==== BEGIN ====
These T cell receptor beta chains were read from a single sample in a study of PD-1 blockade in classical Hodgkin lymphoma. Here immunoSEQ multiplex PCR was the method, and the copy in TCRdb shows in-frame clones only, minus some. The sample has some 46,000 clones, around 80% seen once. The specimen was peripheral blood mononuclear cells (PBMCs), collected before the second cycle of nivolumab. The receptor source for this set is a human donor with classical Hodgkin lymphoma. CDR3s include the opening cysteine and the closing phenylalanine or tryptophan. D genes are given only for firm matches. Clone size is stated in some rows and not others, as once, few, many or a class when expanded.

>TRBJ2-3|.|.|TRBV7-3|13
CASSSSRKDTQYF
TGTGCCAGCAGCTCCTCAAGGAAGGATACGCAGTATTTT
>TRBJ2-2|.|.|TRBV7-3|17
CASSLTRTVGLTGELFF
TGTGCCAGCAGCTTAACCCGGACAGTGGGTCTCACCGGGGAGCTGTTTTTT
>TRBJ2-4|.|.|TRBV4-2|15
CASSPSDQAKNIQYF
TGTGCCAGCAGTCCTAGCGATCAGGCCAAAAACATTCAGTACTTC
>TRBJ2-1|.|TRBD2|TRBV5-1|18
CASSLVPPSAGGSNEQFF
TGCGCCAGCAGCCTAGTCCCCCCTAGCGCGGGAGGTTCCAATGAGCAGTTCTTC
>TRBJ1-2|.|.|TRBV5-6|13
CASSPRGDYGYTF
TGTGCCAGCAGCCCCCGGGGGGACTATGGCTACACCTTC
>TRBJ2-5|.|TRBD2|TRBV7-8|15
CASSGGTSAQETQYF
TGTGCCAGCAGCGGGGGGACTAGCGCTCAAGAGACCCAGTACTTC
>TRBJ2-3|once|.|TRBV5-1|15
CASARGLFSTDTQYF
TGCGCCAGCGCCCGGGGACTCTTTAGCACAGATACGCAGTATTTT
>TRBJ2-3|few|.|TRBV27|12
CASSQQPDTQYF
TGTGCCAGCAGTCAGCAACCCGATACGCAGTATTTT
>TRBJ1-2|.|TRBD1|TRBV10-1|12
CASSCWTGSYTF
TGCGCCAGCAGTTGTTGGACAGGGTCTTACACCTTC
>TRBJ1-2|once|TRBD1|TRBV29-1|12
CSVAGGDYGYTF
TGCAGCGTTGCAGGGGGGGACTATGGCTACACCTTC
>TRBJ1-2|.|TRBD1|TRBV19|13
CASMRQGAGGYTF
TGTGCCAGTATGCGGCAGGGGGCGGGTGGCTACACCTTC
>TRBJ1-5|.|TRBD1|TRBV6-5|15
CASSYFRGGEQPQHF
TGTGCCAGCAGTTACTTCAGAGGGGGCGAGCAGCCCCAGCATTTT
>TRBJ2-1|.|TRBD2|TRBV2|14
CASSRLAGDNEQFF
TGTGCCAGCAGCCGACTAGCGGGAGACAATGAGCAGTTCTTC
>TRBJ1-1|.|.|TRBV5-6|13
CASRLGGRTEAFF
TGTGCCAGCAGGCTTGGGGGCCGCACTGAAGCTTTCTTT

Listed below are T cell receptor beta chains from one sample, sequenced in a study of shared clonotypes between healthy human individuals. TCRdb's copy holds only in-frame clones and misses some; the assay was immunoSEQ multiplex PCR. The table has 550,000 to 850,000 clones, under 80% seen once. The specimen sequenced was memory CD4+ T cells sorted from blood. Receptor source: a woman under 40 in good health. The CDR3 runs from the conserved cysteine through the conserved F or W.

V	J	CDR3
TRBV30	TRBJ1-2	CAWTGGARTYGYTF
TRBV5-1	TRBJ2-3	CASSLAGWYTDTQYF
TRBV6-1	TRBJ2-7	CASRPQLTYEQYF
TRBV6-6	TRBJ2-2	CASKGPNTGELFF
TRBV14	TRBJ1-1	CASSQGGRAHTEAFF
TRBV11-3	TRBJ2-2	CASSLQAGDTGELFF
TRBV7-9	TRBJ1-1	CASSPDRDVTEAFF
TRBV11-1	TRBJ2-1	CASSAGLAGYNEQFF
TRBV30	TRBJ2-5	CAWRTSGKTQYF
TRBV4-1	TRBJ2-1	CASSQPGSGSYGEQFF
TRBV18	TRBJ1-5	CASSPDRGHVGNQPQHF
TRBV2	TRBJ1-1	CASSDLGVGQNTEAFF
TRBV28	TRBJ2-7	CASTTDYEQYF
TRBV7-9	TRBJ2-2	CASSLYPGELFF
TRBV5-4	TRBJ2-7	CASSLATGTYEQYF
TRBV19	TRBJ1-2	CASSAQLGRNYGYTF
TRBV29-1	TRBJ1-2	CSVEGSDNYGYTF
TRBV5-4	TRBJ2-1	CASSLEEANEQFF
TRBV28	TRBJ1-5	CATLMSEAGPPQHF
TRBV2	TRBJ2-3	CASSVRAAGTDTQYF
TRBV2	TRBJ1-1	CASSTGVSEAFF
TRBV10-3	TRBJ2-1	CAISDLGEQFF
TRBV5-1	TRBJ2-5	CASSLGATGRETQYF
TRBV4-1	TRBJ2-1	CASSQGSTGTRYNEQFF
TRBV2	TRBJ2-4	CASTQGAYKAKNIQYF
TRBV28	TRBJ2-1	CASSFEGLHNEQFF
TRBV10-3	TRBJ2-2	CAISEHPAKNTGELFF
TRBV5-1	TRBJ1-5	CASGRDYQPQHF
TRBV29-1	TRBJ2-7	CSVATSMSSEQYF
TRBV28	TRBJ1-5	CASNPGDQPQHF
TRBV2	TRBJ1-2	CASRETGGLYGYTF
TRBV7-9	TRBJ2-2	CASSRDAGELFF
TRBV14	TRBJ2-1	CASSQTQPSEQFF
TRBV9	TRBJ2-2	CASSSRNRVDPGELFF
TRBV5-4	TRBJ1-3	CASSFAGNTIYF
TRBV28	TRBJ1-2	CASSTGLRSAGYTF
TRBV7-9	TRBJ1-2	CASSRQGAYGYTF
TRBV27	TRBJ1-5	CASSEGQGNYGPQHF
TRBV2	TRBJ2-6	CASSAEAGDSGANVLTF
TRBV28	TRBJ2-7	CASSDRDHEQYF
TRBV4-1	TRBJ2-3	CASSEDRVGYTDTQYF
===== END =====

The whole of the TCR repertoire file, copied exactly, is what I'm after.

These T cell receptor beta chains were read from a single sample in a study of PD-1 blockade in classical Hodgkin lymphoma. Here immunoSEQ multiplex PCR was the method, and the copy in TCRdb shows in-frame clones only, minus some. The sample has some 46,000 clones, around 80% seen once. The specimen was peripheral blood mononuclear cells (PBMCs), collected before the second cycle of nivolumab. The receptor source for this set is a human donor with classical Hodgkin lymphoma. CDR3s include the opening cysteine and the closing phenylalanine or tryptophan. D genes are given only for firm matches. Clone size is stated in some rows and not others, as once, few, many or a class when expanded.

>TRBJ2-3|.|.|TRBV7-3|13
CASSSSRKDTQYF
TGTGCCAGCAGCTCCTCAAGGAAGGATACGCAGTATTTT
>TRBJ2-2|.|.|TRBV7-3|17
CASSLTRTVGLTGELFF
TGTGCCAGCAGCTTAACCCGGACAGTGGGTCTCACCGGGGAGCTGTTTTTT
>TRBJ2-4|.|.|TRBV4-2|15
CASSPSDQAKNIQYF
TGTGCCAGCAGTCCTAGCGATCAGGCCAAAAACATTCAGTACTTC
>TRBJ2-1|.|TRBD2|TRBV5-1|18
CASSLVPPSAGGSNEQFF
TGCGCCAGCAGCCTAGTCCCCCCTAGCGCGGGAGGTTCCAATGAGCAGTTCTTC
>TRBJ1-2|.|.|TRBV5-6|13
CASSPRGDYGYTF
TGTGCCAGCAGCCCCCGGGGGGACTATGGCTACACCTTC
>TRBJ2-5|.|TRBD2|TRBV7-8|15
CASSGGTSAQETQYF
TGTGCCAGCAGCGGGGGGACTAGCGCTCAAGAGACCCAGTACTTC
>TRBJ2-3|once|.|TRBV5-1|15
CASARGLFSTDTQYF
TGCGCCAGCGCCCGGGGACTCTTTAGCACAGATACGCAGTATTTT
>TRBJ2-3|few|.|TRBV27|12
CASSQQPDTQYF
TGTGCCAGCAGTCAGCAACCCGATACGCAGTATTTT
>TRBJ1-2|.|TRBD1|TRBV10-1|12
CASSCWTGSYTF
TGCGCCAGCAGTTGTTGGACAGGGTCTTACACCTTC
>TRBJ1-2|once|TRBD1|TRBV29-1|12
CSVAGGDYGYTF
TGCAGCGTTGCAGGGGGGGACTATGGCTACACCTTC
>TRBJ1-2|.|TRBD1|TRBV19|13
CASMRQGAGGYTF
TGTGCCAGTATGCGGCAGGGGGCGGGTGGCTACACCTTC
>TRBJ1-5|.|TRBD1|TRBV6-5|15
CASSYFRGGEQPQHF
TGTGCCAGCAGTTACTTCAGAGGGGGCGAGCAGCCCCAGCATTTT
>TRBJ2-1|.|TRBD2|TRBV2|14
CASSRLAGDNEQFF
TGTGCCAGCAGCCGACTAGCGGGAGACAATGAGCAGTTCTTC
>TRBJ1-1|.|.|TRBV5-6|13
CASRLGGRTEAFF
TGTGCCAGCAGGCTTGGGGGCCGCACTGAAGCTTTCTTT

Listed below are T cell receptor beta chains from one sample, sequenced in a study of shared clonotypes between healthy human individuals. TCRdb's copy holds only in-frame clones and misses some; the assay was immunoSEQ multiplex PCR. The table has 550,000 to 850,000 clones, under 80% seen once. The specimen sequenced was memory CD4+ T cells sorted from blood. Receptor source: a woman under 40 in good health. The CDR3 runs from the conserved cysteine through the conserved F or W.

V	J	CDR3
TRBV30	TRBJ1-2	CAWTGGARTYGYTF
TRBV5-1	TRBJ2-3	CASSLAGWYTDTQYF
TRBV6-1	TRBJ2-7	CASRPQLTYEQYF
TRBV6-6	TRBJ2-2	CASKGPNTGELFF
TRBV14	TRBJ1-1	CASSQGGRAHTEAFF
TRBV11-3	TRBJ2-2	CASSLQAGDTGELFF
TRBV7-9	TRBJ1-1	CASSPDRDVTEAFF
TRBV11-1	TRBJ2-1	CASSAGLAGYNEQFF
TRBV30	TRBJ2-5	CAWRTSGKTQYF
TRBV4-1	TRBJ2-1	CASSQPGSGSYGEQFF
TRBV18	TRBJ1-5	CASSPDRGHVGNQPQHF
TRBV2	TRBJ1-1	CASSDLGVGQNTEAFF
TRBV28	TRBJ2-7	CASTTDYEQYF
TRBV7-9	TRBJ2-2	CASSLYPGELFF
TRBV5-4	TRBJ2-7	CASSLATGTYEQYF
TRBV19	TRBJ1-2	CASSAQLGRNYGYTF
TRBV29-1	TRBJ1-2	CSVEGSDNYGYTF
TRBV5-4	TRBJ2-1	CASSLEEANEQFF
TRBV28	TRBJ1-5	CATLMSEAGPPQHF
TRBV2	TRBJ2-3	CASSVRAAGTDTQYF
TRBV2	TRBJ1-1	CASSTGVSEAFF
TRBV10-3	TRBJ2-1	CAISDLGEQFF
TRBV5-1	TRBJ2-5	CASSLGATGRETQYF
TRBV4-1	TRBJ2-1	CASSQGSTGTRYNEQFF
TRBV2	TRBJ2-4	CASTQGAYKAKNIQYF
TRBV28	TRBJ2-1	CASSFEGLHNEQFF
TRBV10-3	TRBJ2-2	CAISEHPAKNTGELFF
TRBV5-1	TRBJ1-5	CASGRDYQPQHF
TRBV29-1	TRBJ2-7	CSVATSMSSEQYF
TRBV28	TRBJ1-5	CASNPGDQPQHF
TRBV2	TRBJ1-2	CASRETGGLYGYTF
TRBV7-9	TRBJ2-2	CASSRDAGELFF
TRBV14	TRBJ2-1	CASSQTQPSEQFF
TRBV9	TRBJ2-2	CASSSRNRVDPGELFF
TRBV5-4	TRBJ1-3	CASSFAGNTIYF
TRBV28	TRBJ1-2	CASSTGLRSAGYTF
TRBV7-9	TRBJ1-2	CASSRQGAYGYTF
TRBV27	TRBJ1-5	CASSEGQGNYGPQHF
TRBV2	TRBJ2-6	CASSAEAGDSGANVLTF
TRBV28	TRBJ2-7	CASSDRDHEQYF
TRBV4-1	TRBJ2-3	CASSEDRVGYTDTQYF